In the 1920’s whenever the Jews went to daven at the Kotel, the Arabs made it very difficult for them.  In 1928 this matter came before the British, who wrote a White paper called, “The Problem of the Western Wall”.  The British concluded that the Arabs own the area of the Western Wall, but the Jews have a right to pray there.  However, the British said that the Jews must not blow a Shofar there, because that would antagonize the Arabs. So on Rosh Hashana, the question arose, what should we do?  It was a major dispute among the Gedolim of the time.  Rabbi Sonnenfeld and others said that we should cooperate with the British, and not risk antagonizing the Arabs. But Rabbi Kook at the Kotel on Rosh Hashana in 1928 blew the Shofar.
I wrote a series of pamphlets for the OU called the Pardes project.  In one of them I quote Rabbi Kahane, referring to a time when many of us on Sundays would demonstrate at the Russian embassy to free Soviet Jewry, an activity advocated by Rabbi Kahane and opposed by many Gedolim. In the pamphlet I quote Rabbi Kahane: “Once, when I visited the Mir Yeshiva in Brooklyn where I had learned for 12 years, the Rosh Yeshiva took my hand, and said to me, ‘Your demonstrations are killing Soviet Jews.’  I responded, ‘Have you ever said Tehilim, or declared a fast day, for Soviet Jews?’ He kept holding my hand and repeated, “You are killing Soviet Jews.”
When I went to High School in Crown Heights, Meir Kahane was our youth group leader.  At that time, Jews were being mugged on Shabbos.  When Jews said to the muggers that they didn’t carry money on Shabbos, they were beaten up.  So a Rabbi in the neighborhood Poskined that Jews should carry a few dollars on Shabbos, so that if they were mugged, they could give the mugger the money and run.  I remember Meir Kahane coming into our youth group saying, “We should carry money?  Rather we should carry knives and nunchucks”.
The Gemorah in Meilah describes a time when the Romans prohibited observance of Shabbos and Bris Milah.  The Romans had finally caught on, and realized that destroying the Bais Hamikdosh hadn’t worked, so they were trying to squelch Judaism.  The Gemorah says that a Jew cut off most of his hair - Rashi says leaving only a pony tail - in order to disguise himself as a Roman. Then he met with the Romans, telling them, “If you let the Jews have a Bris Milah, they’ll be weaker.  If you let them close their stores on Shabbos, they’ll have less money.”  The Romans realized that he was too clever, that he must be a Jew in disguise, so it didn’t work.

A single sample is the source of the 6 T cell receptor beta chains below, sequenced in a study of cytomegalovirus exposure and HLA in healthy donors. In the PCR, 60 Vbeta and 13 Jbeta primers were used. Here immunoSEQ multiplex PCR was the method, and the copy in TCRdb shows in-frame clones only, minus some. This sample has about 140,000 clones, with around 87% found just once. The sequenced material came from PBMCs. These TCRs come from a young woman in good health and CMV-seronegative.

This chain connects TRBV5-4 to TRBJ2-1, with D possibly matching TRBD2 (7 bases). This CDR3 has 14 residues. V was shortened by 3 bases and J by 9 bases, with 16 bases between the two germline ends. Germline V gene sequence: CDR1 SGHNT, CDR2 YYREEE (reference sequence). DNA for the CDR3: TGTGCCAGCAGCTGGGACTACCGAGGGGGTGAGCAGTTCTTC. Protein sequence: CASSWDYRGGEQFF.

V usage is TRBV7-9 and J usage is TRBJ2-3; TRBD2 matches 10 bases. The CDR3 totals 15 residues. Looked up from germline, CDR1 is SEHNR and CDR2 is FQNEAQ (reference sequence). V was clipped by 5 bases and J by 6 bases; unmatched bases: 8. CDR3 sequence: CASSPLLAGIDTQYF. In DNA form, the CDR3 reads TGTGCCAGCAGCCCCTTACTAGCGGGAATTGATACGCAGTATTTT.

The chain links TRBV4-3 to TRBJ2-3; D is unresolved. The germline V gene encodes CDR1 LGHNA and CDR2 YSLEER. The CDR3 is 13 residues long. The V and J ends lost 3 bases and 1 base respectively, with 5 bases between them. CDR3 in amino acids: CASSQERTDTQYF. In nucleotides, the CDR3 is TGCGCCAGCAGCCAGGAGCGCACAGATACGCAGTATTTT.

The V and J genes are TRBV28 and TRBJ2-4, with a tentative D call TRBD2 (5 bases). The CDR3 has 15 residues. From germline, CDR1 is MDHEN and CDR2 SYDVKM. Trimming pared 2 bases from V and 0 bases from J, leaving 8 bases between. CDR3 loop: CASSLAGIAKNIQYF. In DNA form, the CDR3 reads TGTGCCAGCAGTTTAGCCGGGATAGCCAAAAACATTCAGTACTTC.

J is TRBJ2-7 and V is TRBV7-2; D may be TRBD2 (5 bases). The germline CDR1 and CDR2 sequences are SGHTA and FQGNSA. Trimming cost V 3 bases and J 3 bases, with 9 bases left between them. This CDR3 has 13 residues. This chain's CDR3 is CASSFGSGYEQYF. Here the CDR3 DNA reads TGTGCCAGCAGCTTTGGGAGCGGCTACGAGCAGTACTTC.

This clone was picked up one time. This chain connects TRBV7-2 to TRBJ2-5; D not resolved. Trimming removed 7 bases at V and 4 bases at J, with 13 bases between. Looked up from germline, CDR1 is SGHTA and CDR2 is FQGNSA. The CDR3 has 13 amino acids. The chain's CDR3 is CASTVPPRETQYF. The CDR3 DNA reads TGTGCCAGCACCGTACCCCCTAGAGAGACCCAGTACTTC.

Then some suggested that they send Shimon Bar Yochai to talk to the Romans.  But they were afraid, because they knew Rabbi Shimon would tell the Romans to their face like it is.  Then all of a sudden, in Rome the Kasar’s daughter became possessed of a Dybik.  The Dybik kept repeating, “I’ll only leave on the order of Shimon Bar Yochai”.  They looked for Shimon Bar Yochai who came and ordered the Dybik out of the girl’s body.  The Kasar was so grateful, that he said told Shimon Bar Yochai that he could go into the storehouse and take out anything he liked.  The Gemorah in Yuma describes that when he went in, he saw the Kalim that had been taken from the Bais Hamikdosh, including the Menorah, and the Peroches that still had the blood from Yom Kippur in it.  He could have taken these out, and we would have had the Kalim of the Bais Hamikdosh with us again.  But instead, Rabbi Shimon Bar Yochai found the document on which was written the Hadrian decrees.  He had been one of the main people whose intransigence had been responsible for the Hadrian decrees.  He took the document out, and tore it up.  So his acts of defiance had contributed to the Hadrian decrees, and now he was able to end the Hadrian decrees.
This machloches has been with us throughout Jewish history. When our enemies have power, should we maintain a low profile – have a Golus mentality - and not fight back directly against them? Or should we stand up and be defiant against our enemies? This was the position advocated by leaders such as Rabbi Akiva and Rabbi Shimon Bar Yochai